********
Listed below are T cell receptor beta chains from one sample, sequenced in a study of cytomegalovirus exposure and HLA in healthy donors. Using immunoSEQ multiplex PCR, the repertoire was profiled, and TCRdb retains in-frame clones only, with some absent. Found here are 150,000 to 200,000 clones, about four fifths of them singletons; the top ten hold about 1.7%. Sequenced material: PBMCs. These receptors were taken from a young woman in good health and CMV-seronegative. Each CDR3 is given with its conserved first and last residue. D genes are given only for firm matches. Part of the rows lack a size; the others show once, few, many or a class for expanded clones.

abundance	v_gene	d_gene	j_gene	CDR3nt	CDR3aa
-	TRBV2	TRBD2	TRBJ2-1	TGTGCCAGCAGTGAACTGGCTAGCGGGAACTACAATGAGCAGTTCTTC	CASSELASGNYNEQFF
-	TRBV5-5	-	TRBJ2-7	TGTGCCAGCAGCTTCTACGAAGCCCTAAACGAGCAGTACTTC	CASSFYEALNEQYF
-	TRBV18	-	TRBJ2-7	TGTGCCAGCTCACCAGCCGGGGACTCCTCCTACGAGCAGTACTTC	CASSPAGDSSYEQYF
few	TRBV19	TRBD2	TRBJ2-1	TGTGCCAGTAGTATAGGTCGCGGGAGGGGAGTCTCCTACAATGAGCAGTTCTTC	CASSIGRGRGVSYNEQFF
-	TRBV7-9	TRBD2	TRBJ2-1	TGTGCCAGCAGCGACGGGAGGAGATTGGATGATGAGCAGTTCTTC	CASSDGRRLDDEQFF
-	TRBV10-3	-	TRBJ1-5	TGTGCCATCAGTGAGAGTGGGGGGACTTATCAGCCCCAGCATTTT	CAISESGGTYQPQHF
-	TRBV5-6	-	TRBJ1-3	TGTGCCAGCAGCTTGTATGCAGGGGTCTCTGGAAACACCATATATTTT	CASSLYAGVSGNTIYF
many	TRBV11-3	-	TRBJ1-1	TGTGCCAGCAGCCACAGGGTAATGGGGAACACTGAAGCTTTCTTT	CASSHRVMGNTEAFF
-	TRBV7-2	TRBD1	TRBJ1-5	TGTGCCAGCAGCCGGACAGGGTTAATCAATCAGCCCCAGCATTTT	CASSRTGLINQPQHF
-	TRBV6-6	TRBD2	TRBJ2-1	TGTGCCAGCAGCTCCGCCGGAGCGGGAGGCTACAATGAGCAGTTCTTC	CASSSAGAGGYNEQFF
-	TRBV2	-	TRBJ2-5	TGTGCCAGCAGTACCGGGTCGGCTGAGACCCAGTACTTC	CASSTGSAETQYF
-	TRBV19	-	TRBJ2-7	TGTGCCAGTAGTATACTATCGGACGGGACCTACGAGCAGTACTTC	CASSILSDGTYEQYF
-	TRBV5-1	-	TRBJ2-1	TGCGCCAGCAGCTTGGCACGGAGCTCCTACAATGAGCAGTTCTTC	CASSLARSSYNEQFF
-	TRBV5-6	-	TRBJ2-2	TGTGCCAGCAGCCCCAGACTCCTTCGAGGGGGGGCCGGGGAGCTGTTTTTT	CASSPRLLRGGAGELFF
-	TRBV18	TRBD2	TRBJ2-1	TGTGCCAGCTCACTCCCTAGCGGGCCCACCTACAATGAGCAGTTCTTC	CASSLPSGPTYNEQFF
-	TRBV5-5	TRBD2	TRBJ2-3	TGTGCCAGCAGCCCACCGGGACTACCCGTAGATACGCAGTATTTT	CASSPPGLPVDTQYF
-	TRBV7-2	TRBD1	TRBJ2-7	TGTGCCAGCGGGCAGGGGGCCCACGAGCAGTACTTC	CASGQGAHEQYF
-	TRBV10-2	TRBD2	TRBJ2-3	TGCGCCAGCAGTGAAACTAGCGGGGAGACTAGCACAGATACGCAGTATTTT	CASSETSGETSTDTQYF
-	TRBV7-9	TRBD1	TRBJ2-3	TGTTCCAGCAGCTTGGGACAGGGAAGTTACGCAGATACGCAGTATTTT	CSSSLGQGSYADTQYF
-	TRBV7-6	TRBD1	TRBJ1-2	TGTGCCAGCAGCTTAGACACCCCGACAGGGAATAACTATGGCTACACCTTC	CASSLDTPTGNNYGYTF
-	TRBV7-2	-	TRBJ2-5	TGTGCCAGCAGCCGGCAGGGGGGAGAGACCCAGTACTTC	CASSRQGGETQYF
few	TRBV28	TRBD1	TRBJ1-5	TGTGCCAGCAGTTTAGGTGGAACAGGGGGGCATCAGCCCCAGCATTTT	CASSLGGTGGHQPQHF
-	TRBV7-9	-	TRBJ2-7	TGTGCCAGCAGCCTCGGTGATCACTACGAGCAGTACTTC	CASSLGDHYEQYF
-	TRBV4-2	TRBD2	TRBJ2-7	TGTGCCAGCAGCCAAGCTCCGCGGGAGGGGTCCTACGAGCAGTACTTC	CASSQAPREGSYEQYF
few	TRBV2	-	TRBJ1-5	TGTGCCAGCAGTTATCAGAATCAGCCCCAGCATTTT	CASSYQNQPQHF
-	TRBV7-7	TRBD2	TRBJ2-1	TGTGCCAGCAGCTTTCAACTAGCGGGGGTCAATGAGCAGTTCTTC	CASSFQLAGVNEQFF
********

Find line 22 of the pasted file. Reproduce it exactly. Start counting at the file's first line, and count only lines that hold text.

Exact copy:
-	TRBV7-6	TRBD1	TRBJ1-2	TGTGCCAGCAGCTTAGACACCCCGACAGGGAATAACTATGGCTACACCTTC	CASSLDTPTGNNYGYTF